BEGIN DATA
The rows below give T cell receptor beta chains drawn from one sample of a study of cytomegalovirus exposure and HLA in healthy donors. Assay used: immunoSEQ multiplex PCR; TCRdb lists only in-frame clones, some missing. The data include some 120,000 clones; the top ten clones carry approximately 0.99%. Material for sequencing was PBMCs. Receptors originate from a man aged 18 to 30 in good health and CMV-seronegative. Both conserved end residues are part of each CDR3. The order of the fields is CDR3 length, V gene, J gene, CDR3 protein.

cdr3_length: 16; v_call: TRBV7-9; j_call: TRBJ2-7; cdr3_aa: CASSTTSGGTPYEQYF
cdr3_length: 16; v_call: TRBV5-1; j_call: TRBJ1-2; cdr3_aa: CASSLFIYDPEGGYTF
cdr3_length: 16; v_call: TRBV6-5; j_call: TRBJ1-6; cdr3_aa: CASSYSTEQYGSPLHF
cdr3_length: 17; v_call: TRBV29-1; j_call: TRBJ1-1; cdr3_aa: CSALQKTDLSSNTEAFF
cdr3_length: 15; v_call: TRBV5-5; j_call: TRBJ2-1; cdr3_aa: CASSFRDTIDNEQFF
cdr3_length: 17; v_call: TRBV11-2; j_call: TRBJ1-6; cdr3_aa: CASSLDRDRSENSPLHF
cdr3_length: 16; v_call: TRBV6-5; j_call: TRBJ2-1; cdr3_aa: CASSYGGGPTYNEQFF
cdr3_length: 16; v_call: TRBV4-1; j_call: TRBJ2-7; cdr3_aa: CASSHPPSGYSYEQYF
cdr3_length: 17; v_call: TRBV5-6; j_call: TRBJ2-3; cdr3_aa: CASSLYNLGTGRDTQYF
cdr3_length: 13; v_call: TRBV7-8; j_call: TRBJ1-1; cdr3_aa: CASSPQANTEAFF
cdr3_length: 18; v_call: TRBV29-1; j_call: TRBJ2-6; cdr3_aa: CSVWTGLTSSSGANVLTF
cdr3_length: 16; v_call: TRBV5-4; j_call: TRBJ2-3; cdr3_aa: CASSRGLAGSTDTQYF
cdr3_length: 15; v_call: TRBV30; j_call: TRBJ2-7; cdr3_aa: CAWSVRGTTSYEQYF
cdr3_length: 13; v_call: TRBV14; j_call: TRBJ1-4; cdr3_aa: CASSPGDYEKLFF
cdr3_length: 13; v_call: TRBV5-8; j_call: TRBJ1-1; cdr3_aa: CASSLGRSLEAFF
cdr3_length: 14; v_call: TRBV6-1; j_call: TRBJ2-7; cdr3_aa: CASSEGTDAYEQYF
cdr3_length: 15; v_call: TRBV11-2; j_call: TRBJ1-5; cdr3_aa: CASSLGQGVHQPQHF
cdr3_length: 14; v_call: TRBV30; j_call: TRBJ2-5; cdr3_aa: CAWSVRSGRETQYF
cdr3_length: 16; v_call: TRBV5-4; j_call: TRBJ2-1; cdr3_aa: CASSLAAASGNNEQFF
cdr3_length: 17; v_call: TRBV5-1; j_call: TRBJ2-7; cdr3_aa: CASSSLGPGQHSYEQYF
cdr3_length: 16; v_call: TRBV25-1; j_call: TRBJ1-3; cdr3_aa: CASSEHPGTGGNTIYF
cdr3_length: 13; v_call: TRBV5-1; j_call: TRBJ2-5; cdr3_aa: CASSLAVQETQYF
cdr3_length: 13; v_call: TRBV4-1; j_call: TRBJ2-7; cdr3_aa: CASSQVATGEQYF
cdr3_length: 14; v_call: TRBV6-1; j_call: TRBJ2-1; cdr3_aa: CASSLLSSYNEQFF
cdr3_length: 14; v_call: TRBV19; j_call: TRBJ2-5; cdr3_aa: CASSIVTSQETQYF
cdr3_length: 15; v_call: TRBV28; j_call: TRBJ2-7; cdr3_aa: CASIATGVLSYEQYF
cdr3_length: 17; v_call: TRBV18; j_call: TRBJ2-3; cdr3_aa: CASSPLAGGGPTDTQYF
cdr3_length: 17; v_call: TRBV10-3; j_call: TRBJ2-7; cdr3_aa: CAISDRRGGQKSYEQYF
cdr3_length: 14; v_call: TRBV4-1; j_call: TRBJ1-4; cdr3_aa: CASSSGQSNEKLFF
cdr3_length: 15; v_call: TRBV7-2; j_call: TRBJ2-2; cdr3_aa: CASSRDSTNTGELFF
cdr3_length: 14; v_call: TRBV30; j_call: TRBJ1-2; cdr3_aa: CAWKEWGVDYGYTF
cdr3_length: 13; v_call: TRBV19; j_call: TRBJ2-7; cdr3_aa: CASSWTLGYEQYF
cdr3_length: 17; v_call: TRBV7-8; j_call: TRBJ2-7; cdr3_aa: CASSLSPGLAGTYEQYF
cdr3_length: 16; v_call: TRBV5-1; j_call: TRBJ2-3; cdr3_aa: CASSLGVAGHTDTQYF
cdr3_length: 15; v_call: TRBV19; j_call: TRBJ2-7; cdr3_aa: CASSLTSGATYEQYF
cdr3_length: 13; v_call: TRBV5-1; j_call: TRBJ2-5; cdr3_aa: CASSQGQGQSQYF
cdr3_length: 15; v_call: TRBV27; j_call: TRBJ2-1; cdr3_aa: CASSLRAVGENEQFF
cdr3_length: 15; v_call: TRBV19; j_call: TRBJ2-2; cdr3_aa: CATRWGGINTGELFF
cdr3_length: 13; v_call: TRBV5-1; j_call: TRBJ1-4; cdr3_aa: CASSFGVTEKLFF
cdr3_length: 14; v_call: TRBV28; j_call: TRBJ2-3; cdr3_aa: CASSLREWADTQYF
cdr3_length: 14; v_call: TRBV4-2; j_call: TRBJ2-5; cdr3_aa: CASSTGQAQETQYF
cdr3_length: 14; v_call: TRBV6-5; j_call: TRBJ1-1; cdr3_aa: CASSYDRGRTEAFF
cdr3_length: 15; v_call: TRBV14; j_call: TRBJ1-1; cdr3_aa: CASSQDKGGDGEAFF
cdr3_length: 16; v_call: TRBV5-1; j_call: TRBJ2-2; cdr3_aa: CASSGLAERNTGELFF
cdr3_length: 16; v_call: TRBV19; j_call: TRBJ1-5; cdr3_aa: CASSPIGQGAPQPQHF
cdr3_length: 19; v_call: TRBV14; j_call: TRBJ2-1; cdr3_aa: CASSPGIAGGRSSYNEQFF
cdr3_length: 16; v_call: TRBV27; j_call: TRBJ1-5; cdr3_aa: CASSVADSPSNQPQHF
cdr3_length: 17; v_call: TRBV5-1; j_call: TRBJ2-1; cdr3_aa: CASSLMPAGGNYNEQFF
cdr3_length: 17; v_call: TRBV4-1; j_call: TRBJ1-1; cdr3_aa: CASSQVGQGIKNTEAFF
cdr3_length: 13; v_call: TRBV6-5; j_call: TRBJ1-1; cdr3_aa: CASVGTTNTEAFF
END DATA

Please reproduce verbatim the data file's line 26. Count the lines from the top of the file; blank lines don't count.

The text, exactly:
cdr3_length: 14; v_call: TRBV19; j_call: TRBJ2-5; cdr3_aa: CASSIVTSQETQYF